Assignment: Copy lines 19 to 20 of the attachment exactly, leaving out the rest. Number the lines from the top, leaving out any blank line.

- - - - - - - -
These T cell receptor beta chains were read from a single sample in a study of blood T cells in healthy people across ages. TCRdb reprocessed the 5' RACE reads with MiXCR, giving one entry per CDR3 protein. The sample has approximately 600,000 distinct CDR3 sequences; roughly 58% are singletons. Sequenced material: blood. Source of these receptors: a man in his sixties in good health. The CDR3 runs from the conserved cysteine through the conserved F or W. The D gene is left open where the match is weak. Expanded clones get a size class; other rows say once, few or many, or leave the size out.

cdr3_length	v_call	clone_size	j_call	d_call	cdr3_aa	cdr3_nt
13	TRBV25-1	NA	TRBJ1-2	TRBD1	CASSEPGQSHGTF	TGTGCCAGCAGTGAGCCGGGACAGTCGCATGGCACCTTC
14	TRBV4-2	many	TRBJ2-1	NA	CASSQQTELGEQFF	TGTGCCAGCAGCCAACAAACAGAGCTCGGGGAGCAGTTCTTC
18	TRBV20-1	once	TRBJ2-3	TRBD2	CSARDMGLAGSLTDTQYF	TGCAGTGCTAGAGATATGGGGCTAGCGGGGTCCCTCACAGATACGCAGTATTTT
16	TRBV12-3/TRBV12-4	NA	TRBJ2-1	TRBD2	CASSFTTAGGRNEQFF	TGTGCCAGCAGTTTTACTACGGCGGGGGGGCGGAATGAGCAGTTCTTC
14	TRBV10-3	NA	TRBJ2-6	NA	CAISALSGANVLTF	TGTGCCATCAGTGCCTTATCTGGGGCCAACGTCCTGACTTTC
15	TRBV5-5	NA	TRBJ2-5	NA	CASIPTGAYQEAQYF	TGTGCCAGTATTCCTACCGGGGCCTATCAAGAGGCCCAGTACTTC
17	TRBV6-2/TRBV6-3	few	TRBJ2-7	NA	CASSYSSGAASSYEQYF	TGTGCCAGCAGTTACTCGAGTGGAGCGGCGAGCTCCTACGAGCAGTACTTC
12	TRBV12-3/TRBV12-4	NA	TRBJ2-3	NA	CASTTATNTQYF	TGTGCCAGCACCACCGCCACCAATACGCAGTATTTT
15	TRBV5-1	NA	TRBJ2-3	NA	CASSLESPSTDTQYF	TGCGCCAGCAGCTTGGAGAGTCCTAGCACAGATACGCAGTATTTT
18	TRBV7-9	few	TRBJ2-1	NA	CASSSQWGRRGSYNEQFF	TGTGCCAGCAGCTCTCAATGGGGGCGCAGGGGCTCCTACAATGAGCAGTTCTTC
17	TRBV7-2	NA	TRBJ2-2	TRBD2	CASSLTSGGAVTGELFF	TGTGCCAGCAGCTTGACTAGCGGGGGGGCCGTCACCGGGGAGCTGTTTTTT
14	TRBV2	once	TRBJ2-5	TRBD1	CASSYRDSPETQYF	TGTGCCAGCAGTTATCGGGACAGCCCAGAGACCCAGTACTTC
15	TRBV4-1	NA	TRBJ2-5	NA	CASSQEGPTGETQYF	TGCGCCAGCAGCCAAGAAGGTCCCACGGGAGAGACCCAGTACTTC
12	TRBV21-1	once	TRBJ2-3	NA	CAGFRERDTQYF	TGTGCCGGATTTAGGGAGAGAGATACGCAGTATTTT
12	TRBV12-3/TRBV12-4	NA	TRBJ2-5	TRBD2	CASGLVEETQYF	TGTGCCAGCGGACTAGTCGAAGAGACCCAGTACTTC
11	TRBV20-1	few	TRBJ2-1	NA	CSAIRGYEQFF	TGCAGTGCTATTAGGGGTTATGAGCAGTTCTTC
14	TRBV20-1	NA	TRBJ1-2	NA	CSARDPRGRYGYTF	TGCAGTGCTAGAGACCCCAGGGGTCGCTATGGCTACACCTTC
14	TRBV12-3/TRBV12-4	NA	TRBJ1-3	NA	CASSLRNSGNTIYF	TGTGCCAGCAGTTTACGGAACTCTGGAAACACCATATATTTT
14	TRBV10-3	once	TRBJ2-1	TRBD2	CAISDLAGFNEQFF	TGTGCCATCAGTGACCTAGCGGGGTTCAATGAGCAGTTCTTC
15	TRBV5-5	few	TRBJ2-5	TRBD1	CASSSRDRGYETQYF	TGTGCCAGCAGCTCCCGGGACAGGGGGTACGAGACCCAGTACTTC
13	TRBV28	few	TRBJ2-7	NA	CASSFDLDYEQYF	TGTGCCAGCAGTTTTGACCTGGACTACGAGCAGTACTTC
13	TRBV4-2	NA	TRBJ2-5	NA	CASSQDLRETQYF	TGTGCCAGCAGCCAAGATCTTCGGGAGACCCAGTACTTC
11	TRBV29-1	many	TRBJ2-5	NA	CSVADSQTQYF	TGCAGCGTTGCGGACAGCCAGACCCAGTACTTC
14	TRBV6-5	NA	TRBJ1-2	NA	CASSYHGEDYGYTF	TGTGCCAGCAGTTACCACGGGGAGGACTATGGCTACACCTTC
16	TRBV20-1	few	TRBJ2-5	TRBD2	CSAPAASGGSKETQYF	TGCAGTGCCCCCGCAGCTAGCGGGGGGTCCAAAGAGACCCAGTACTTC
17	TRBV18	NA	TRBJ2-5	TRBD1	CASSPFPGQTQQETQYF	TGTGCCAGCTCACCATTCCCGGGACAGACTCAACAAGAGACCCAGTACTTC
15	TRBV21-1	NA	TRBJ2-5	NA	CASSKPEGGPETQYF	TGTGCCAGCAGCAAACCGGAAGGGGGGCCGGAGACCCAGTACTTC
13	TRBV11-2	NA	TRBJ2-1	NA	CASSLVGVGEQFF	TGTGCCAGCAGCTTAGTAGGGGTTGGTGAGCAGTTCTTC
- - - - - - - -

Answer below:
14	TRBV20-1	NA	TRBJ1-2	NA	CSARDPRGRYGYTF	TGCAGTGCTAGAGACCCCAGGGGTCGCTATGGCTACACCTTC
14	TRBV12-3/TRBV12-4	NA	TRBJ1-3	NA	CASSLRNSGNTIYF	TGTGCCAGCAGTTTACGGAACTCTGGAAACACCATATATTTT